the balonne river

Balonne River, Surat

Rusted car body in the river bank near the Mundy Camp

Interprative Rive Signage, Surat

Linking the town of Surat and its people is the picturesque Balonne River, which has provided people with food and recreation for many thousands of years. For both Aboriginal and non-Aboriginal people, the river continues to be a significant part of life in Surat. It runs beside what is now is a camping ground for visitors and tourists, and a place for the quarterly ‘Spirit of the River’ markets, but it was the life-blood of the Aboriginal people who lived in camps along its banks for most of the twentieth century. Visitors can visit two of these campsites and see a restored humpy (at the old Combargno camp on the north bank of the river) and a replica humpy (at the site of the Mundy/Cleven camp on the south side). Both sites include interpretive signage that tells the visitor about the Aboriginal people who lived there.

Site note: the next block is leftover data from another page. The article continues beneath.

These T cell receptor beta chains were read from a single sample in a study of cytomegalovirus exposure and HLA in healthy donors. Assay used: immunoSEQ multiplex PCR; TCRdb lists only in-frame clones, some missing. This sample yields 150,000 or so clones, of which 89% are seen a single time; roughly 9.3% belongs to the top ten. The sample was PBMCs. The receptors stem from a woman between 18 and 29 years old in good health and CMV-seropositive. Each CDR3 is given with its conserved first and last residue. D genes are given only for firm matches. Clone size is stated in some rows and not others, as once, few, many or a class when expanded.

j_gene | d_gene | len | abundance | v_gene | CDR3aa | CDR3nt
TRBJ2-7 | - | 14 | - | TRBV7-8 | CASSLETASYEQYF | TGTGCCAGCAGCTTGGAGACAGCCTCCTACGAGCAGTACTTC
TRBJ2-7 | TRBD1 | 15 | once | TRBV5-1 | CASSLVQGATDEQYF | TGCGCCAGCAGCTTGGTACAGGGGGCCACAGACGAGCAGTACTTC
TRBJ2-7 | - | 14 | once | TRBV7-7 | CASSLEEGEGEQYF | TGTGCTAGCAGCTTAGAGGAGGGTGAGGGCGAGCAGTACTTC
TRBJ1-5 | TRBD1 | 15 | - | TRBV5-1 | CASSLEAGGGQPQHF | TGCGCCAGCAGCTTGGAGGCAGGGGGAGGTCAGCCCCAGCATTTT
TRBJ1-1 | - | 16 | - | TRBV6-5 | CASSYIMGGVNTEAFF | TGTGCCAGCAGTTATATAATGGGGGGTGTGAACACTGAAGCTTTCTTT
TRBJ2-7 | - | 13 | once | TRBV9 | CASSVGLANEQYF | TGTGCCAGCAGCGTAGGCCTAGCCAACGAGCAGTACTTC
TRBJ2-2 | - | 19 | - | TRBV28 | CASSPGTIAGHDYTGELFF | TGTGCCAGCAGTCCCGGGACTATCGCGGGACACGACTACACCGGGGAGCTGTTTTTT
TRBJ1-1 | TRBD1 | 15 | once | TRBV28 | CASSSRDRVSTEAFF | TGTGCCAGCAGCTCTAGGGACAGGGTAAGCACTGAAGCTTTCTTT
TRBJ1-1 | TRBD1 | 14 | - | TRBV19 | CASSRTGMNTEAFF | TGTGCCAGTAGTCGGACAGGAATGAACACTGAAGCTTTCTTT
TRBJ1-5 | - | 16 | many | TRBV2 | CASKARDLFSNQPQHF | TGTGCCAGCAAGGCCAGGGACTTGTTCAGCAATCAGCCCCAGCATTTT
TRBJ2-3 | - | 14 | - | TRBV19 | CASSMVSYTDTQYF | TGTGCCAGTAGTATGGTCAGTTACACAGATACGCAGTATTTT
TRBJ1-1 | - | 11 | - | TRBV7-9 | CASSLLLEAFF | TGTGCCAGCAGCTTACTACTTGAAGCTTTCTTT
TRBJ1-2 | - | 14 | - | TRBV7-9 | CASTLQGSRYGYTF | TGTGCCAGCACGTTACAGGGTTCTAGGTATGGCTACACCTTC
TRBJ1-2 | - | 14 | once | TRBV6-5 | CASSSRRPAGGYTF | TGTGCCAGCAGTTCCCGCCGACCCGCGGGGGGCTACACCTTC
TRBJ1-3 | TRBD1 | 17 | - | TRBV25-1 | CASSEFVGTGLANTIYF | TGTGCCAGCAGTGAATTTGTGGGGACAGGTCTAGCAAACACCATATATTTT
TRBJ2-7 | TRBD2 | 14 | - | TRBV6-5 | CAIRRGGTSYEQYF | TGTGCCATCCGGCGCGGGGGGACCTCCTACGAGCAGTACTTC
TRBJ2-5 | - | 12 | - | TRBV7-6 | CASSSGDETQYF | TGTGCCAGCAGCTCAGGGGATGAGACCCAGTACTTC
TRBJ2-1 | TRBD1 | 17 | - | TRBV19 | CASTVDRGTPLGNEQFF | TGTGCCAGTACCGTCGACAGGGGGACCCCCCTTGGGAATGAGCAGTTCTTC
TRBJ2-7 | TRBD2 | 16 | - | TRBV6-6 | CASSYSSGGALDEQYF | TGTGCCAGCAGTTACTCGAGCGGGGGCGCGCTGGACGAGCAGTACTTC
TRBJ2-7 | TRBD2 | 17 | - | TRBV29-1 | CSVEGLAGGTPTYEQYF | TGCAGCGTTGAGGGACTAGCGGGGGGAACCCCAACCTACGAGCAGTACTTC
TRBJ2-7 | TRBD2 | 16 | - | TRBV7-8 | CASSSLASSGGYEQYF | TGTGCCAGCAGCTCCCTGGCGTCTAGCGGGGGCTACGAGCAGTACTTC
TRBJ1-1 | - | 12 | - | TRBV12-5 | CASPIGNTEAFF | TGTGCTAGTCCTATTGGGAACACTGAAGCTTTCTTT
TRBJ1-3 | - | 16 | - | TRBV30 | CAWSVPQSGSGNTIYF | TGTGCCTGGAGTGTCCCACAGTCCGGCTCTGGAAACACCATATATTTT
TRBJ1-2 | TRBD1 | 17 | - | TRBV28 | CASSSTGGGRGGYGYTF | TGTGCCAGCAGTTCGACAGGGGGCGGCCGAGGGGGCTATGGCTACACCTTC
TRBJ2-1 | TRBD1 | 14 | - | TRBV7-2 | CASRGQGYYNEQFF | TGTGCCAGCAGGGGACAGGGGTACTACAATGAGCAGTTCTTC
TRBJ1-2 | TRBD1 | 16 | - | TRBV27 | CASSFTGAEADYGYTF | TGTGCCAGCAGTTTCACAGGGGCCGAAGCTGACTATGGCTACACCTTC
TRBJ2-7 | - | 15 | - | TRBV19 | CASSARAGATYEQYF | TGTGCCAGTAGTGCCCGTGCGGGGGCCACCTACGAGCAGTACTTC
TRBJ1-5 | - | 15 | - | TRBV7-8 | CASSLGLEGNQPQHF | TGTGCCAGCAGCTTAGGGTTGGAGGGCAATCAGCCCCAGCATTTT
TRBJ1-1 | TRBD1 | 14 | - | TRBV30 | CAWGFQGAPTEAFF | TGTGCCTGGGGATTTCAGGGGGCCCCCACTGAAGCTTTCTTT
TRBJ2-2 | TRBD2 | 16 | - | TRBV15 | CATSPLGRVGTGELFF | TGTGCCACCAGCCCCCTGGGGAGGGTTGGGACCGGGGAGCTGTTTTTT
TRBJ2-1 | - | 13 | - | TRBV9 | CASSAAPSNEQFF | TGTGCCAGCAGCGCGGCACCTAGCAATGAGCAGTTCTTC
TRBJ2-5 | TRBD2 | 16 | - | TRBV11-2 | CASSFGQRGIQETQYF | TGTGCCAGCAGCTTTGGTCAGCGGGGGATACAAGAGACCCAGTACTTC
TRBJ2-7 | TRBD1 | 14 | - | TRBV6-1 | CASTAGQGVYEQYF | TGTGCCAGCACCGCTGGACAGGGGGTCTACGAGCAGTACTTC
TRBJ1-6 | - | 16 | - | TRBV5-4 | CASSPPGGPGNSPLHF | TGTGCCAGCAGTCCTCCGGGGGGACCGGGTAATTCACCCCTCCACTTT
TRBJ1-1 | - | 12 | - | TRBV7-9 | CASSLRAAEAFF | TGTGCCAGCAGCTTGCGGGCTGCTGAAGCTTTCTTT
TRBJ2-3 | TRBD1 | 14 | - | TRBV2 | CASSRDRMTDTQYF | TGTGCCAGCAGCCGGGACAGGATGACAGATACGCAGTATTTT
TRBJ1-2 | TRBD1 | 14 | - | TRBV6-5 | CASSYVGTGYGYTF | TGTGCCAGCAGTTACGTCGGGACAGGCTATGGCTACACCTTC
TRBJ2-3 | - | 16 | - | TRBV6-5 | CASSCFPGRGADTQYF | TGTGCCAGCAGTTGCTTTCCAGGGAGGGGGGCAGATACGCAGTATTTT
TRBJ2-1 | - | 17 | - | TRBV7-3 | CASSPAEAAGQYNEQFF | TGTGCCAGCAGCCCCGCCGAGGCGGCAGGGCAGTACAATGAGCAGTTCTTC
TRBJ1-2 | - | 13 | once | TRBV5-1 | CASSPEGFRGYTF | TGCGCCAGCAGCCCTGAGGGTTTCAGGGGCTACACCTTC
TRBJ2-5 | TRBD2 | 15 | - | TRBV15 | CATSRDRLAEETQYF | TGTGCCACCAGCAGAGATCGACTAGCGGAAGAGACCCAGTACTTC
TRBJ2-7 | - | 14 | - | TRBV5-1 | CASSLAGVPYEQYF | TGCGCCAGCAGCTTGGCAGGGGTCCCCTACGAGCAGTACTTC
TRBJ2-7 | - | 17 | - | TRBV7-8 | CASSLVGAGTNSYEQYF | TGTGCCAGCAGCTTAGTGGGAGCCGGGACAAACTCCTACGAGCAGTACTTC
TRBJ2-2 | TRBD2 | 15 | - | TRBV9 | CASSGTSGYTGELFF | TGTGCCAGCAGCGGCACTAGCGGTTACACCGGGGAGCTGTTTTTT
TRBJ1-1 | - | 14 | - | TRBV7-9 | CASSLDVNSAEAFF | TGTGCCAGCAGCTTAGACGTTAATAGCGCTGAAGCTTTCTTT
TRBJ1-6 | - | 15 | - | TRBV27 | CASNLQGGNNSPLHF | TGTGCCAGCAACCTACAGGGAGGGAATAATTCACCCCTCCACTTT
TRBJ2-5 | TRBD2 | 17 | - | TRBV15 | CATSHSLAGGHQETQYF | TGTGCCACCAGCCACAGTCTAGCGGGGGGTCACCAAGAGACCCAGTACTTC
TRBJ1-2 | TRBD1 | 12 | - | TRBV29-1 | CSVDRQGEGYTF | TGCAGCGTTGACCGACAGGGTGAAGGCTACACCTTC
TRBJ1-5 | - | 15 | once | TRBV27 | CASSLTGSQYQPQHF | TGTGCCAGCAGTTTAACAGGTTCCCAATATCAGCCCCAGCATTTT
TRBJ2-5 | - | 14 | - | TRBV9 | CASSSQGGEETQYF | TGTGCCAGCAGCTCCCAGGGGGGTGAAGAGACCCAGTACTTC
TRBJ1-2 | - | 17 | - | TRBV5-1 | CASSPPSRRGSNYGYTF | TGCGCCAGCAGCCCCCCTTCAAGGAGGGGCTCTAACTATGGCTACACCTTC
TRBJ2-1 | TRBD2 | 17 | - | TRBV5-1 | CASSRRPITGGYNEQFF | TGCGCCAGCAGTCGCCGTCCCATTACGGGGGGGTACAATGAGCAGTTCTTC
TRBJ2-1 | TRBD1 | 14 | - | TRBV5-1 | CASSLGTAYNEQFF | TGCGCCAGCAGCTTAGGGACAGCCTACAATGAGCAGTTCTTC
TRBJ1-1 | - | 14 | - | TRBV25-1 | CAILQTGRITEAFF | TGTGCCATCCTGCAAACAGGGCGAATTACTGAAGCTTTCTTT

Interprative River Signage, Surat

The river walk and the two Aboriginal camp sites are beautiful places to visit and reflect upon the diverse histories that have made Surat what it is today.

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Balonne River, Surat

Where the River runs through the town itself, there is a river walk and interpretive signage for visitors about the Aboriginal and non-Aboriginal history of the area. Further west on the south side of the river is a corroboree site that was also the location of an infamous massacre in 1852 where many Aboriginal people died. One of the most famous conflicts in the area is retold in the story of Aboriginal resistance leader Bussamarai and other Aboriginal fighters who engaged in a form of guerilla warfare against the white settlers who had taken their land. You can find out more about this significant part of Queensland history in an online book. A number of scarred trees are scattered along the banks of the river, mementos of a time when Aboriginal people took bark to craft wooden shields, containers and other tools from the landscape.

Rusted car body near Mundy Camp

We would like to acknowledge the Traditional Custodians of country throughout Australia and the areas in which we work. We recognise their continuing connection to land, water and community and pay our respect to the

Elders, past, present and future.

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